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Box 1 Discovery and phylogenetic classification of the Christensenellaceae

From: The human gut bacteria Christensenellaceae are widespread, heritable, and associated with health

The family Christensenellaceae belongs to the bacterial phylum Firmicutes, the phylogenetically diverse and predominant phylum of the human gut microbiome. The name Christensenellaceae is derived from the isolate named Christensenella minuta (pictured in Fig. 1), which was first cultivated from the feces of a healthy Japanese male by Morotomi and colleagues and published in 2012 [7]. This isolate was named to honor the Danish microbiologist Henrik Christensen, and the species designated “minuta”, due to the small size of the cell (0.8–1.9 μM) and the colonies it forms on agar plates (only 0.1 mm in diameter). In their species description, Morotomi et al. compared C. minuta’s full length 16S rRNA against publicly available databases and identified Caldicoprobacter oshimai, a bacterium in the family Caldicoprobactereaceae (Clostridiales), as the closest relative, with 86.9% pairwise ID. Other related taxa included Tindallia californiensis (86.3% ID) and Clostridium ganghwense (86.1% ID), both of which are in the family Clostridiaceae in the phylum Firmicutes. They did note that other sequences were identified with matches greater than 98% ID; however, these were unclassified taxa from other 16S rRNA gene diversity surveys. C. minuta was designated to represent a novel family, Christensenellaceae, in the order Clostridiales in the phylum Firmicutes [7].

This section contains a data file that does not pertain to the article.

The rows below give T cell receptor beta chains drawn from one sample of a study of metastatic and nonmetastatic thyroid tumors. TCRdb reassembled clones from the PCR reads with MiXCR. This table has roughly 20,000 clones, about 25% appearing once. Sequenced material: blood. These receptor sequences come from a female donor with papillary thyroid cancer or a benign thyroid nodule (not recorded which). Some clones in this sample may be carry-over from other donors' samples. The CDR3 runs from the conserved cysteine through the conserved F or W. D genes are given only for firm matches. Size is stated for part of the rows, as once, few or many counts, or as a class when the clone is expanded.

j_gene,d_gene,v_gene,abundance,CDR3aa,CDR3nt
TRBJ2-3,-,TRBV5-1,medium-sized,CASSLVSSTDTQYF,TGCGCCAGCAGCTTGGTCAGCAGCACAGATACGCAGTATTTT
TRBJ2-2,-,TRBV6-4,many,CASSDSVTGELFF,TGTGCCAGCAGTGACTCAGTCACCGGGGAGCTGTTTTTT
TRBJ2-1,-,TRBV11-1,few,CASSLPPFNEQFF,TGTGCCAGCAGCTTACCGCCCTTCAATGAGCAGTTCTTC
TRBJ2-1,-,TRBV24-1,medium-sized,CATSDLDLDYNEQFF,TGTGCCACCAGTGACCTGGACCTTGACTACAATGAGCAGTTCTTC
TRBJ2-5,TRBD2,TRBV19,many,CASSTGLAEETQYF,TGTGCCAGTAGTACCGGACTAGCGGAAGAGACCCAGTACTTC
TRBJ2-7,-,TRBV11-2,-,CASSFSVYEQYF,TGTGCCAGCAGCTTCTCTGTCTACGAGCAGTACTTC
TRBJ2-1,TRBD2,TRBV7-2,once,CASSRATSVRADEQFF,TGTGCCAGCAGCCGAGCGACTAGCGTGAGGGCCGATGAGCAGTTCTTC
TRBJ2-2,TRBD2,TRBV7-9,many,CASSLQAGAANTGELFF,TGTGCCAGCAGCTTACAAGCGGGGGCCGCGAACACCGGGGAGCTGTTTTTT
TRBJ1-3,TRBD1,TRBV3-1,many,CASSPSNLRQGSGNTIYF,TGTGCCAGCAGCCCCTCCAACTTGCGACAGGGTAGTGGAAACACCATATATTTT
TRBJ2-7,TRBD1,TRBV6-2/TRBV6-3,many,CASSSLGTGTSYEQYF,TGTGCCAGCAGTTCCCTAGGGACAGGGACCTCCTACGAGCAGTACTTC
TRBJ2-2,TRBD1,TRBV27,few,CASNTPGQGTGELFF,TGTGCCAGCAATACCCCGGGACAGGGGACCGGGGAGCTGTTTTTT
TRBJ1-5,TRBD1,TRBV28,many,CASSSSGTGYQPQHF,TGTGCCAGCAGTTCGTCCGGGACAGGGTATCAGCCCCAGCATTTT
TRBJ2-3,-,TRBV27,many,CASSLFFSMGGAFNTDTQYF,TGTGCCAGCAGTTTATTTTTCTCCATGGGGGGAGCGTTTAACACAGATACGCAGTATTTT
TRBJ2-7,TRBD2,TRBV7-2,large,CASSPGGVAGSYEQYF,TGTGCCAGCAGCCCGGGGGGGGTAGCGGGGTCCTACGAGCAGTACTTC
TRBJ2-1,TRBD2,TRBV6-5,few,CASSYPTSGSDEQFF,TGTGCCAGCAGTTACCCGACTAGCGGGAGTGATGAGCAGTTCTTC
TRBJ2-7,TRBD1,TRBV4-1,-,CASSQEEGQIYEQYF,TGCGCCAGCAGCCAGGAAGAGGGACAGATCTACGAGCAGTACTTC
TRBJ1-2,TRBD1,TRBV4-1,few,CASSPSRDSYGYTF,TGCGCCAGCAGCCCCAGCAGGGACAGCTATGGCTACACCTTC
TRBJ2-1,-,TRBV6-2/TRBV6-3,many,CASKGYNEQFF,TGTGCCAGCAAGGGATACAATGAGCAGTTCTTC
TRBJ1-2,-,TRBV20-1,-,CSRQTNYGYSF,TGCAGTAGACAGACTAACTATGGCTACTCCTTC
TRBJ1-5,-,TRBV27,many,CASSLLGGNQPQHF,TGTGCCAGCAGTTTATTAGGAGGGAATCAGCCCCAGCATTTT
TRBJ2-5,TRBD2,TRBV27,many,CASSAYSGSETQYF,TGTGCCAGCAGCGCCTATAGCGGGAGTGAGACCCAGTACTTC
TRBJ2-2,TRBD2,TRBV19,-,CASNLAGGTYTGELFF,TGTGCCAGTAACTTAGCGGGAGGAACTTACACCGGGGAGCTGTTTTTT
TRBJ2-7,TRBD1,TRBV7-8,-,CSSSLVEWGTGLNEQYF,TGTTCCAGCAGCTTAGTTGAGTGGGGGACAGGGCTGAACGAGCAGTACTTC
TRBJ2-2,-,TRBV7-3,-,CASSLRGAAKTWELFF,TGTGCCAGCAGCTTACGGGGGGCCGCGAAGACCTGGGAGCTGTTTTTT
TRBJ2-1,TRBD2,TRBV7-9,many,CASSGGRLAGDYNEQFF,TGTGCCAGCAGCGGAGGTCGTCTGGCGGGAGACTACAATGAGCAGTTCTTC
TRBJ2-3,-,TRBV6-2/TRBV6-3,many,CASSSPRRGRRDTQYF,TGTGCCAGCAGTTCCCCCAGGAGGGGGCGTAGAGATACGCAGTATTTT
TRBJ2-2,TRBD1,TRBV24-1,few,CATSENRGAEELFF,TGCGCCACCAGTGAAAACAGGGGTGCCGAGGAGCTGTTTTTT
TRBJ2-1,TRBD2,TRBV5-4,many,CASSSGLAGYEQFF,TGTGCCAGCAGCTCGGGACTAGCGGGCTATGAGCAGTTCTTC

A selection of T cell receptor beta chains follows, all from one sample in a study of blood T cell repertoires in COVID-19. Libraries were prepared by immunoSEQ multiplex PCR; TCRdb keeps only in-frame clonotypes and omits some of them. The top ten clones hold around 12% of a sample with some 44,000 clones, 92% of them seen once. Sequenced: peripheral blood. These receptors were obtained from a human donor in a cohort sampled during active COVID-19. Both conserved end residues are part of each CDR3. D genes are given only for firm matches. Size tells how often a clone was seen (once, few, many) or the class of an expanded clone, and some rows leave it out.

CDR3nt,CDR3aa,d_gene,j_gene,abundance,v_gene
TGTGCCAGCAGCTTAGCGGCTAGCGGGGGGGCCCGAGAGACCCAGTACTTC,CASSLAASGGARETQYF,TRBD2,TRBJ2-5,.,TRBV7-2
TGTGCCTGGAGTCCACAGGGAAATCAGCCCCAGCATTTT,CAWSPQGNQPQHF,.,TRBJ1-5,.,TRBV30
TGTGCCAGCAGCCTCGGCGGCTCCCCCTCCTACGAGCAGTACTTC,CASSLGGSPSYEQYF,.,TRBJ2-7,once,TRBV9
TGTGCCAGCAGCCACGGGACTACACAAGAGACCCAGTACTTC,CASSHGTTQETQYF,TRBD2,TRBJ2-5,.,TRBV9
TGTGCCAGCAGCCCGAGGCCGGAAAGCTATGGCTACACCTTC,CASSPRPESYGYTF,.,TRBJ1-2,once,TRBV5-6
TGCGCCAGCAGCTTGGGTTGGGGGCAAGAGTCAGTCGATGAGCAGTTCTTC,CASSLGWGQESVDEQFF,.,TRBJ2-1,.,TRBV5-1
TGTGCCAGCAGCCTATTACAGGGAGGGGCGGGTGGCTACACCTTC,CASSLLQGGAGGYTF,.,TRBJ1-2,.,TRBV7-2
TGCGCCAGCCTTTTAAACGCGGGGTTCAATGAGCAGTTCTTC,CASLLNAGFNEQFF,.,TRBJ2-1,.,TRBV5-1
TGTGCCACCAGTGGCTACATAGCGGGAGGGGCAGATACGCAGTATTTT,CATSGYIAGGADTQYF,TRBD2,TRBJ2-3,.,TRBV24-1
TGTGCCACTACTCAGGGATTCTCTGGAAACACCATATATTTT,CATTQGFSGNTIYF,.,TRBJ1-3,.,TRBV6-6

A closely related bacterium, Catabacter hongkongensis, was described in 2007 [8]. The 16S rRNA genes of C. minuta and Catabacter hongkongensis share 96.5% sequence identity, suggesting the two should be in the same family, and possibly the same genus [9] (Fig. 2). As a result, some databases use the family name Catabacteriaceae, some use Christensenellaceae, and some studies include both as two distinct families. The family name Christensenellaceae, however, is now considered with standing in nomenclature [10]. The Genome Taxonomy Database, a recent taxonomy developed by Phil Hugenholtz and colleagues that is based on whole genome comparisons rather than 16S rRNA gene sequences for reconstructing phylogeny, supports that Christensenella and Catabacter are separate genera in the family Christensenellaceae, within a new order Christensenellales [11].